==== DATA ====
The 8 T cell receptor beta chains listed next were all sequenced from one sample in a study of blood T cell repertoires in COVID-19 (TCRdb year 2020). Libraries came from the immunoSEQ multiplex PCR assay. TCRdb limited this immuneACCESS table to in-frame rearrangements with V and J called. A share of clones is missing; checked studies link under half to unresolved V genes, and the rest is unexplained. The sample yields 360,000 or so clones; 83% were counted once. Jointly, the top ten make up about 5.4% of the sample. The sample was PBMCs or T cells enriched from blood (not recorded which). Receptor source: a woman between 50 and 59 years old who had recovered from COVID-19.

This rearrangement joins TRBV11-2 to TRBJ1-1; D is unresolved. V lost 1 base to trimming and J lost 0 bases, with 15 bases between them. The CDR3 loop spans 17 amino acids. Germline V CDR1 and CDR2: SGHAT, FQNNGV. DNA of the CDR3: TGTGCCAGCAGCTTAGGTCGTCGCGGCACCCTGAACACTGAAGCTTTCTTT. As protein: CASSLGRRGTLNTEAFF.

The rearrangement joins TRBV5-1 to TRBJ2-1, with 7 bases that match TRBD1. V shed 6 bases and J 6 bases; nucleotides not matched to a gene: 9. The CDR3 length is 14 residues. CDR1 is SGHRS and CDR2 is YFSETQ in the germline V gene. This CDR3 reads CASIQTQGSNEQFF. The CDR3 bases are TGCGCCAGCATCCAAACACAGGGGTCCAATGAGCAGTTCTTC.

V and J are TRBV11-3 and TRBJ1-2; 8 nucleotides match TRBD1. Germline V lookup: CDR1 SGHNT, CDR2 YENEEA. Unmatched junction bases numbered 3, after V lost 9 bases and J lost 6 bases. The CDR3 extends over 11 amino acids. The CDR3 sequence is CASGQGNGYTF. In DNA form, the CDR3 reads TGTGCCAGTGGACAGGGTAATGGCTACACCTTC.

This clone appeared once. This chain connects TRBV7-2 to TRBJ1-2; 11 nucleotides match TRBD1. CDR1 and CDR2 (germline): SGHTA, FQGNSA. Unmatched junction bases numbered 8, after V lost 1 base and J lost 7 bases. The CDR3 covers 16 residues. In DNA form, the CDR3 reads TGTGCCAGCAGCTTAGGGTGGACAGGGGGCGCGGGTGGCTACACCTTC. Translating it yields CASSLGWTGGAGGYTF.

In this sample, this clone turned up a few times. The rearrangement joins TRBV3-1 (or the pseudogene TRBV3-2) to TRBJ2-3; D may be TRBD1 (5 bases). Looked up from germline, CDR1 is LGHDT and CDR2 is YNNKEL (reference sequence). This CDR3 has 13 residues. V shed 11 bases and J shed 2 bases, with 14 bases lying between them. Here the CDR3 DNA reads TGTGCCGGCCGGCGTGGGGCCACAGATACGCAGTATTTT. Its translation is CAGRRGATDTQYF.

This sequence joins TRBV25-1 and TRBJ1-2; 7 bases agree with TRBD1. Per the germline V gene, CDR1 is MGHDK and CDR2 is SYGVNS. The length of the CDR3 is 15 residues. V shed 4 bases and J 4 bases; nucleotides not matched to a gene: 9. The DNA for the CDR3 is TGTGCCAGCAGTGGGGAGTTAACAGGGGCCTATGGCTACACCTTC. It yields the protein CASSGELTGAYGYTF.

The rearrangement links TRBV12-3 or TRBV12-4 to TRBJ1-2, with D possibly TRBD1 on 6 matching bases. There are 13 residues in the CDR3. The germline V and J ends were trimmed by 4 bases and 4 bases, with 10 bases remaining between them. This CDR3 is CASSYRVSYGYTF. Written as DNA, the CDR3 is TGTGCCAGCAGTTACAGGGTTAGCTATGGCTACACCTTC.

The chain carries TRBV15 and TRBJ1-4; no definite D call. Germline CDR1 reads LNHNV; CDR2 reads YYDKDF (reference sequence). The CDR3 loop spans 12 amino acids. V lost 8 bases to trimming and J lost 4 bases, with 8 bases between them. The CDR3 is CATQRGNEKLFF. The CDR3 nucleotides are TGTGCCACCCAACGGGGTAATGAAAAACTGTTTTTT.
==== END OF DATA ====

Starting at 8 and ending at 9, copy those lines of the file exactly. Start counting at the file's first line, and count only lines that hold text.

The rearrangement links TRBV12-3 or TRBV12-4 to TRBJ1-2, with D possibly TRBD1 on 6 matching bases. There are 13 residues in the CDR3. The germline V and J ends were trimmed by 4 bases and 4 bases, with 10 bases remaining between them. This CDR3 is CASSYRVSYGYTF. Written as DNA, the CDR3 is TGTGCCAGCAGTTACAGGGTTAGCTATGGCTACACCTTC.

The chain carries TRBV15 and TRBJ1-4; no definite D call. Germline CDR1 reads LNHNV; CDR2 reads YYDKDF (reference sequence). The CDR3 loop spans 12 amino acids. V lost 8 bases to trimming and J lost 4 bases, with 8 bases between them. The CDR3 is CATQRGNEKLFF. The CDR3 nucleotides are TGTGCCACCCAACGGGGTAATGAAAAACTGTTTTTT.